• On Autoencoders and Score Matching for Energy Based Models Authors: Kevin Swersky; Marc'Aurelio Ranzato; David Buchman; Benjamin Marlin; Nando Freitas
    We consider estimation methods for the class of continuous-data energy based models (EBMs). Our main result shows that estimating the parameters of an EBM using score matching when the conditional distribution over the visible units is Gaussian corresponds to training a particular form of regularized autoencoder. We show how different Gaussian EBMs lead to different autoencoder architectures, providing deep links between these two families of models. We compare the score matching estimator for the mPoT model, a particular Gaussian EBM, to several other training methods on a variety of tasks including image denoising and unsupervised feature extraction. We show that the regularization function induced by score matching leads to superior classification performance relative to a standard autoencoder. We also show that score matching yields classification results that are indistinguishable from better-known stochastic approximation maximum likelihood estimators.

Latent-Variable Models

  • Topic Modeling with Nonparametric Markov Tree Authors: Haojun Chen; David Dunson; Lawrence Carin
    A new hierarchical tree-based topic model is developed, based on nonparametric Bayesian techniques. The model has two unique attributes: (i) a child node in the tree may have more than one parent, with the goal of eliminating redundant sub-topics deep in the tree; and (ii) parsimonious sub-topics are manifested, by removing redundant usage of words at multiple scales. The depth and width of the tree are unbounded within the prior, with a retrospective sampler employed to adaptively infer the appropriate tree size based upon the corpus under study. Excellent quantitative results are manifested on five standard data sets, and the inferred tree structure is also found to be highly interpretable.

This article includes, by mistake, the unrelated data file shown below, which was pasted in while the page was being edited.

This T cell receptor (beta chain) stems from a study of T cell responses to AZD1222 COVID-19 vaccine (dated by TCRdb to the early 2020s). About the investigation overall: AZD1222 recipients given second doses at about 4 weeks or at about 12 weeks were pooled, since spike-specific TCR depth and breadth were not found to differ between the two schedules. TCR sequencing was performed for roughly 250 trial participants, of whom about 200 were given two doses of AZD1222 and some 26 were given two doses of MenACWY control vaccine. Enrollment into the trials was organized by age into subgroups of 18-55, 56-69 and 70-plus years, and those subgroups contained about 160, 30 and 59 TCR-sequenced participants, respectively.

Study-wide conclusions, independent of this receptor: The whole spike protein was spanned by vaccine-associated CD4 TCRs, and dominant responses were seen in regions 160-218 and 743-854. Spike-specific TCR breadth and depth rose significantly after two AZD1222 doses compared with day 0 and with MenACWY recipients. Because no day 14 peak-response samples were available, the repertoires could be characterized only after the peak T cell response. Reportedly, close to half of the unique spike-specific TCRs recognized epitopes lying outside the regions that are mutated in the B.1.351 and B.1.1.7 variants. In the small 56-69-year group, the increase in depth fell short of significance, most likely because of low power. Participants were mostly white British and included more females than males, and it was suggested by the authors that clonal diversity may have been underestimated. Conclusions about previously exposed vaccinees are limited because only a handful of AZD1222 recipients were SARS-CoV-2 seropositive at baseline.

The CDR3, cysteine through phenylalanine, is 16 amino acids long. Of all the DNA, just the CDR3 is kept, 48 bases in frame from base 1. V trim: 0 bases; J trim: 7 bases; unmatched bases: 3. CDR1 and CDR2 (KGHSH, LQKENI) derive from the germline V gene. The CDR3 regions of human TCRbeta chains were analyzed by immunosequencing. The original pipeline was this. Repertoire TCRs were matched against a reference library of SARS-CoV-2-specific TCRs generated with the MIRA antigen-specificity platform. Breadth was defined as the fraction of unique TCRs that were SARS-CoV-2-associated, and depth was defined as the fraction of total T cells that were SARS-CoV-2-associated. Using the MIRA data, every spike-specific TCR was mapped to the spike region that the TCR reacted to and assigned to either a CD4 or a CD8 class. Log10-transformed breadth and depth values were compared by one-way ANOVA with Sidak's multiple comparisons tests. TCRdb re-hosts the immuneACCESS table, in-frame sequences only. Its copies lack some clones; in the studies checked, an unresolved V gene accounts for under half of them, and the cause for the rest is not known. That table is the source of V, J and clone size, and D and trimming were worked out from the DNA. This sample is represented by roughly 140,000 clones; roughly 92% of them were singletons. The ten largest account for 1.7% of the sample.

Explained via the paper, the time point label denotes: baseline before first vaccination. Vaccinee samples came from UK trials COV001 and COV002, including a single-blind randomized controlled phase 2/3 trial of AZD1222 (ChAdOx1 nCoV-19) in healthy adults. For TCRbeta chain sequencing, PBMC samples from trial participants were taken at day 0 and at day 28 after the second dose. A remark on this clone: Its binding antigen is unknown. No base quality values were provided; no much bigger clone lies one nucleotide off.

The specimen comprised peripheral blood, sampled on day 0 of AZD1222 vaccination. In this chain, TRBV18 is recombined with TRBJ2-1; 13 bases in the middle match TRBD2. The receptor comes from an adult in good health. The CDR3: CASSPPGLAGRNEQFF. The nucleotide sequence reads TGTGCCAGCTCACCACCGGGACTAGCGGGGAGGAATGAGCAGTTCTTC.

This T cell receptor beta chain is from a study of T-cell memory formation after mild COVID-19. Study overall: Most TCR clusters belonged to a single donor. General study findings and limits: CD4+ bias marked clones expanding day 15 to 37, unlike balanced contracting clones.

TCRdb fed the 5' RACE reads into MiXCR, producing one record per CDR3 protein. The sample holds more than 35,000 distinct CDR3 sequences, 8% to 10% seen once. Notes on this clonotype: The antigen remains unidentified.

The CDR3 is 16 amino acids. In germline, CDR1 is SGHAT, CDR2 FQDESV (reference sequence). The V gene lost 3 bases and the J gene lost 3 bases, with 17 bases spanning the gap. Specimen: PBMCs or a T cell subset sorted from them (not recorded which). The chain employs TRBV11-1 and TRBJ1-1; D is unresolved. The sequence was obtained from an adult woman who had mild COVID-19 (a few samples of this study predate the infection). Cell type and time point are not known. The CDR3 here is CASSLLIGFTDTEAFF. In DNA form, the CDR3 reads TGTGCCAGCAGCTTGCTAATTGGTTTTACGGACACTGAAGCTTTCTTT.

• Infinite SVM: a Dirichlet Process Mixture of Large-margin Kernel Machines Authors: Jun Zhu; Ning Chen; Eric Xing
    We present Infinite SVM (iSVM), a Dirichlet process mixture of large-margin kernel machines for multi-way classification. An iSVM enjoys the advantages of both Bayesian nonparametrics in handling the unknown number of mixing components, and large-margin kernel machines in robustly capturing local nonlinearity of complex data. We develop an efficient variational learning algorithm for posterior inference of iSVM, and we demonstrate the advantages of iSVM over Dirichlet process mixture of generalized linear models and other benchmarks on both synthetic and real Flickr image classification datasets.
  • Piecewise Bounds for Estimating Bernoulli-Logistic Latent Gaussian Models Authors: Benjamin Marlin*, University of British Columbia; Mohammad Khan, University of British Columbia; Kevin Murphy, University of Br